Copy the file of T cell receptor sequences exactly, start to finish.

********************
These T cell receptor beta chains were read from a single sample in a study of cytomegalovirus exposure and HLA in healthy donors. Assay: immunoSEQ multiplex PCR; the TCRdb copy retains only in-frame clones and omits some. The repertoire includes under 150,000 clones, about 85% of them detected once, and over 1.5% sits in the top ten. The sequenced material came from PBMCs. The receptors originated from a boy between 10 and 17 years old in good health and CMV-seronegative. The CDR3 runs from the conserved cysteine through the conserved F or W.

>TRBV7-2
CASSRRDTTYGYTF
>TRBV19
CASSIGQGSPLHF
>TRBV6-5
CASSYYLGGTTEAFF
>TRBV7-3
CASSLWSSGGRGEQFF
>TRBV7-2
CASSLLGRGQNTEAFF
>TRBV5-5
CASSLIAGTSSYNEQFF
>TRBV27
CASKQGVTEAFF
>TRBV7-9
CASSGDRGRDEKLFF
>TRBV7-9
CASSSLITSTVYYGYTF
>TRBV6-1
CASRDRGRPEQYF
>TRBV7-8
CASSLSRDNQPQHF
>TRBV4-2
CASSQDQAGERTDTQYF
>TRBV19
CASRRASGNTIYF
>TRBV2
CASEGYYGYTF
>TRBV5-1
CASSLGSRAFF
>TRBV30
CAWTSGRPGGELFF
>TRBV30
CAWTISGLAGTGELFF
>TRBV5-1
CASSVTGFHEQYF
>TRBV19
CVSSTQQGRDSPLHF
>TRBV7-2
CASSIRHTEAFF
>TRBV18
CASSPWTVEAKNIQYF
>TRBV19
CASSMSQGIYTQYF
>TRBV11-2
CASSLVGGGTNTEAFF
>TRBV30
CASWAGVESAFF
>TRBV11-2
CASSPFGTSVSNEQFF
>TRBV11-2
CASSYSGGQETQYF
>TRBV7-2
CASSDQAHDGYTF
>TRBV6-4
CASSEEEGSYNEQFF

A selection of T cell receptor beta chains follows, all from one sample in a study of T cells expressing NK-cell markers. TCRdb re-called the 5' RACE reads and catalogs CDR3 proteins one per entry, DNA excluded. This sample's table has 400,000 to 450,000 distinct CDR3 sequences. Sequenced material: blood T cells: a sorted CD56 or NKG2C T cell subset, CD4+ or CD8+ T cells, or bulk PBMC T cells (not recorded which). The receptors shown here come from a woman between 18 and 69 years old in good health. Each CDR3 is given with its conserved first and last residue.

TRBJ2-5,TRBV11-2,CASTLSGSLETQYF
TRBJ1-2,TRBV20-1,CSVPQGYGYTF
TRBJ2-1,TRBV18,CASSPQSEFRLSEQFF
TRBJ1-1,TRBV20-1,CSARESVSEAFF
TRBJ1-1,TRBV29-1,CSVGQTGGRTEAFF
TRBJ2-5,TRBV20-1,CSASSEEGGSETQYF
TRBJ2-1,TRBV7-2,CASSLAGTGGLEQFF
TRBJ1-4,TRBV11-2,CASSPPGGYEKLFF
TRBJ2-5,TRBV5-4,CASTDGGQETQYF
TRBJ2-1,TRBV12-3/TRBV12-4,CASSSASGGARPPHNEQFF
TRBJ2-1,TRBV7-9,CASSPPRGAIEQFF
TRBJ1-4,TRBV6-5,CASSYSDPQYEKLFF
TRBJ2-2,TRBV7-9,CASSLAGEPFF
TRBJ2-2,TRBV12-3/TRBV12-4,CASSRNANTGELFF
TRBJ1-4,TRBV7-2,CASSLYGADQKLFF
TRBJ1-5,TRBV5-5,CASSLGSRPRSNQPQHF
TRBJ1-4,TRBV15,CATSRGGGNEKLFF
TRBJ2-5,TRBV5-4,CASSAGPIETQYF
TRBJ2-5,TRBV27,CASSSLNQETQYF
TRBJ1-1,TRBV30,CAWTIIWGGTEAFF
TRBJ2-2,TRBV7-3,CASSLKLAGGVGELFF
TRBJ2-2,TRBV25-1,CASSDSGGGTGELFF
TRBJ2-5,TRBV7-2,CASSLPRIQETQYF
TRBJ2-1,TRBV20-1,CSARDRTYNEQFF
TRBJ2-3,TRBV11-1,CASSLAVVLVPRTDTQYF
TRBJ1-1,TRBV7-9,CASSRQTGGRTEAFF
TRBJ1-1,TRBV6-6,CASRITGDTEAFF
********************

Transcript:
These T cell receptor beta chains were read from a single sample in a study of cytomegalovirus exposure and HLA in healthy donors. Assay: immunoSEQ multiplex PCR; the TCRdb copy retains only in-frame clones and omits some. The repertoire includes under 150,000 clones, about 85% of them detected once, and over 1.5% sits in the top ten. The sequenced material came from PBMCs. The receptors originated from a boy between 10 and 17 years old in good health and CMV-seronegative. The CDR3 runs from the conserved cysteine through the conserved F or W.

>TRBV7-2
CASSRRDTTYGYTF
>TRBV19
CASSIGQGSPLHF
>TRBV6-5
CASSYYLGGTTEAFF
>TRBV7-3
CASSLWSSGGRGEQFF
>TRBV7-2
CASSLLGRGQNTEAFF
>TRBV5-5
CASSLIAGTSSYNEQFF
>TRBV27
CASKQGVTEAFF
>TRBV7-9
CASSGDRGRDEKLFF
>TRBV7-9
CASSSLITSTVYYGYTF
>TRBV6-1
CASRDRGRPEQYF
>TRBV7-8
CASSLSRDNQPQHF
>TRBV4-2
CASSQDQAGERTDTQYF
>TRBV19
CASRRASGNTIYF
>TRBV2
CASEGYYGYTF
>TRBV5-1
CASSLGSRAFF
>TRBV30
CAWTSGRPGGELFF
>TRBV30
CAWTISGLAGTGELFF
>TRBV5-1
CASSVTGFHEQYF
>TRBV19
CVSSTQQGRDSPLHF
>TRBV7-2
CASSIRHTEAFF
>TRBV18
CASSPWTVEAKNIQYF
>TRBV19
CASSMSQGIYTQYF
>TRBV11-2
CASSLVGGGTNTEAFF
>TRBV30
CASWAGVESAFF
>TRBV11-2
CASSPFGTSVSNEQFF
>TRBV11-2
CASSYSGGQETQYF
>TRBV7-2
CASSDQAHDGYTF
>TRBV6-4
CASSEEEGSYNEQFF

A selection of T cell receptor beta chains follows, all from one sample in a study of T cells expressing NK-cell markers. TCRdb re-called the 5' RACE reads and catalogs CDR3 proteins one per entry, DNA excluded. This sample's table has 400,000 to 450,000 distinct CDR3 sequences. Sequenced material: blood T cells: a sorted CD56 or NKG2C T cell subset, CD4+ or CD8+ T cells, or bulk PBMC T cells (not recorded which). The receptors shown here come from a woman between 18 and 69 years old in good health. Each CDR3 is given with its conserved first and last residue.

TRBJ2-5,TRBV11-2,CASTLSGSLETQYF
TRBJ1-2,TRBV20-1,CSVPQGYGYTF
TRBJ2-1,TRBV18,CASSPQSEFRLSEQFF
TRBJ1-1,TRBV20-1,CSARESVSEAFF
TRBJ1-1,TRBV29-1,CSVGQTGGRTEAFF
TRBJ2-5,TRBV20-1,CSASSEEGGSETQYF
TRBJ2-1,TRBV7-2,CASSLAGTGGLEQFF
TRBJ1-4,TRBV11-2,CASSPPGGYEKLFF
TRBJ2-5,TRBV5-4,CASTDGGQETQYF
TRBJ2-1,TRBV12-3/TRBV12-4,CASSSASGGARPPHNEQFF
TRBJ2-1,TRBV7-9,CASSPPRGAIEQFF
TRBJ1-4,TRBV6-5,CASSYSDPQYEKLFF
TRBJ2-2,TRBV7-9,CASSLAGEPFF
TRBJ2-2,TRBV12-3/TRBV12-4,CASSRNANTGELFF
TRBJ1-4,TRBV7-2,CASSLYGADQKLFF
TRBJ1-5,TRBV5-5,CASSLGSRPRSNQPQHF
TRBJ1-4,TRBV15,CATSRGGGNEKLFF
TRBJ2-5,TRBV5-4,CASSAGPIETQYF
TRBJ2-5,TRBV27,CASSSLNQETQYF
TRBJ1-1,TRBV30,CAWTIIWGGTEAFF
TRBJ2-2,TRBV7-3,CASSLKLAGGVGELFF
TRBJ2-2,TRBV25-1,CASSDSGGGTGELFF
TRBJ2-5,TRBV7-2,CASSLPRIQETQYF
TRBJ2-1,TRBV20-1,CSARDRTYNEQFF
TRBJ2-3,TRBV11-1,CASSLAVVLVPRTDTQYF
TRBJ1-1,TRBV7-9,CASSRQTGGRTEAFF
TRBJ1-1,TRBV6-6,CASRITGDTEAFF